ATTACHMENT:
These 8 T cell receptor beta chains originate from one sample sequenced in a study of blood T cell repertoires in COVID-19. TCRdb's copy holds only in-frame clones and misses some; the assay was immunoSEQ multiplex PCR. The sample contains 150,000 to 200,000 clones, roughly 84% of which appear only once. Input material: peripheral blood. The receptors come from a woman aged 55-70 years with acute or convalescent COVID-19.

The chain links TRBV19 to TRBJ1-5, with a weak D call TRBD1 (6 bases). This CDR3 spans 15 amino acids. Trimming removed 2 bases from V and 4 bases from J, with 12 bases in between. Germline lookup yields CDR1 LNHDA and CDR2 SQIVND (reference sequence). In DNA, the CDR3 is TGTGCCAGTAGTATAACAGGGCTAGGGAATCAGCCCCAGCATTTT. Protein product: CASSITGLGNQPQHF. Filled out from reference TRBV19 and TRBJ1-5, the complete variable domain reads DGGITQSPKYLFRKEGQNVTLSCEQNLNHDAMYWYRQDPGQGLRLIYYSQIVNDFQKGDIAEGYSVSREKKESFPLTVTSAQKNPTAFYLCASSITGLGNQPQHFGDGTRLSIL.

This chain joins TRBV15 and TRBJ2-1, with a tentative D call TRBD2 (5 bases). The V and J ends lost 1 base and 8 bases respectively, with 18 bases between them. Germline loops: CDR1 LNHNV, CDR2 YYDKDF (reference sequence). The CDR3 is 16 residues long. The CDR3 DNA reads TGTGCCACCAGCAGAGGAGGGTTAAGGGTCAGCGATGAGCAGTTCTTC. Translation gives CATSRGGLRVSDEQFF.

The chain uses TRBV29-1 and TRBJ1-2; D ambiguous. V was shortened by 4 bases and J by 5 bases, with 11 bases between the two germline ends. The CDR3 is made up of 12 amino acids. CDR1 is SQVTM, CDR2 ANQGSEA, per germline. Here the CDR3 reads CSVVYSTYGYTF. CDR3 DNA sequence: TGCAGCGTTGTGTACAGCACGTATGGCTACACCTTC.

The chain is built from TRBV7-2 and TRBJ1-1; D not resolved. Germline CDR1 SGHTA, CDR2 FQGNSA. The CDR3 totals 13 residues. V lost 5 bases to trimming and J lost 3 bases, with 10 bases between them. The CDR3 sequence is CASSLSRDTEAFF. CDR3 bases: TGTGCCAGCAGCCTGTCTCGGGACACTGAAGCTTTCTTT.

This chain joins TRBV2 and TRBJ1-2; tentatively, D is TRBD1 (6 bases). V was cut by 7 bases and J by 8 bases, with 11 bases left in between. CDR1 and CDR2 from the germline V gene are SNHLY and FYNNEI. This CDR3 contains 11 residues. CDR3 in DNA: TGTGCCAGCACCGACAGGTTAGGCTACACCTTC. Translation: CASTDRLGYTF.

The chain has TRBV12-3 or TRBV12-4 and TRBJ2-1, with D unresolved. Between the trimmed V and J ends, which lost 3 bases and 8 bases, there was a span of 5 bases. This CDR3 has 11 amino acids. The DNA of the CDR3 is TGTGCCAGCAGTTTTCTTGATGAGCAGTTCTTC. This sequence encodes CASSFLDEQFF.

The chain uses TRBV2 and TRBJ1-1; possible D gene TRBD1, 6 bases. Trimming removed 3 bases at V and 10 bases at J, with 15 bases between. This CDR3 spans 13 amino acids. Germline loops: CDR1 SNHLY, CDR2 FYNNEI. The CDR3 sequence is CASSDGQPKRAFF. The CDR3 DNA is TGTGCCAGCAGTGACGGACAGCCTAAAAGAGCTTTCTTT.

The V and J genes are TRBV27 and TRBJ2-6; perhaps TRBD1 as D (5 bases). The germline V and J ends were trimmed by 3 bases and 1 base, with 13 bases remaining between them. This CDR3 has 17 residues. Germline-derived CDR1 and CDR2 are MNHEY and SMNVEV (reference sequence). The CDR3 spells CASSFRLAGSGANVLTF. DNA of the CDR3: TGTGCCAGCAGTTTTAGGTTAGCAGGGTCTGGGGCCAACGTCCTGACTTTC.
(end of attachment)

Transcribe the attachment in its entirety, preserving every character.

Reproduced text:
These 8 T cell receptor beta chains originate from one sample sequenced in a study of blood T cell repertoires in COVID-19. TCRdb's copy holds only in-frame clones and misses some; the assay was immunoSEQ multiplex PCR. The sample contains 150,000 to 200,000 clones, roughly 84% of which appear only once. Input material: peripheral blood. The receptors come from a woman aged 55-70 years with acute or convalescent COVID-19.

The chain links TRBV19 to TRBJ1-5, with a weak D call TRBD1 (6 bases). This CDR3 spans 15 amino acids. Trimming removed 2 bases from V and 4 bases from J, with 12 bases in between. Germline lookup yields CDR1 LNHDA and CDR2 SQIVND (reference sequence). In DNA, the CDR3 is TGTGCCAGTAGTATAACAGGGCTAGGGAATCAGCCCCAGCATTTT. Protein product: CASSITGLGNQPQHF. Filled out from reference TRBV19 and TRBJ1-5, the complete variable domain reads DGGITQSPKYLFRKEGQNVTLSCEQNLNHDAMYWYRQDPGQGLRLIYYSQIVNDFQKGDIAEGYSVSREKKESFPLTVTSAQKNPTAFYLCASSITGLGNQPQHFGDGTRLSIL.

This chain joins TRBV15 and TRBJ2-1, with a tentative D call TRBD2 (5 bases). The V and J ends lost 1 base and 8 bases respectively, with 18 bases between them. Germline loops: CDR1 LNHNV, CDR2 YYDKDF (reference sequence). The CDR3 is 16 residues long. The CDR3 DNA reads TGTGCCACCAGCAGAGGAGGGTTAAGGGTCAGCGATGAGCAGTTCTTC. Translation gives CATSRGGLRVSDEQFF.

The chain uses TRBV29-1 and TRBJ1-2; D ambiguous. V was shortened by 4 bases and J by 5 bases, with 11 bases between the two germline ends. The CDR3 is made up of 12 amino acids. CDR1 is SQVTM, CDR2 ANQGSEA, per germline. Here the CDR3 reads CSVVYSTYGYTF. CDR3 DNA sequence: TGCAGCGTTGTGTACAGCACGTATGGCTACACCTTC.

The chain is built from TRBV7-2 and TRBJ1-1; D not resolved. Germline CDR1 SGHTA, CDR2 FQGNSA. The CDR3 totals 13 residues. V lost 5 bases to trimming and J lost 3 bases, with 10 bases between them. The CDR3 sequence is CASSLSRDTEAFF. CDR3 bases: TGTGCCAGCAGCCTGTCTCGGGACACTGAAGCTTTCTTT.

This chain joins TRBV2 and TRBJ1-2; tentatively, D is TRBD1 (6 bases). V was cut by 7 bases and J by 8 bases, with 11 bases left in between. CDR1 and CDR2 from the germline V gene are SNHLY and FYNNEI. This CDR3 contains 11 residues. CDR3 in DNA: TGTGCCAGCACCGACAGGTTAGGCTACACCTTC. Translation: CASTDRLGYTF.

The chain has TRBV12-3 or TRBV12-4 and TRBJ2-1, with D unresolved. Between the trimmed V and J ends, which lost 3 bases and 8 bases, there was a span of 5 bases. This CDR3 has 11 amino acids. The DNA of the CDR3 is TGTGCCAGCAGTTTTCTTGATGAGCAGTTCTTC. This sequence encodes CASSFLDEQFF.

The chain uses TRBV2 and TRBJ1-1; possible D gene TRBD1, 6 bases. Trimming removed 3 bases at V and 10 bases at J, with 15 bases between. This CDR3 spans 13 amino acids. Germline loops: CDR1 SNHLY, CDR2 FYNNEI. The CDR3 sequence is CASSDGQPKRAFF. The CDR3 DNA is TGTGCCAGCAGTGACGGACAGCCTAAAAGAGCTTTCTTT.

The V and J genes are TRBV27 and TRBJ2-6; perhaps TRBD1 as D (5 bases). The germline V and J ends were trimmed by 3 bases and 1 base, with 13 bases remaining between them. This CDR3 has 17 residues. Germline-derived CDR1 and CDR2 are MNHEY and SMNVEV (reference sequence). The CDR3 spells CASSFRLAGSGANVLTF. DNA of the CDR3: TGTGCCAGCAGTTTTAGGTTAGCAGGGTCTGGGGCCAACGTCCTGACTTTC.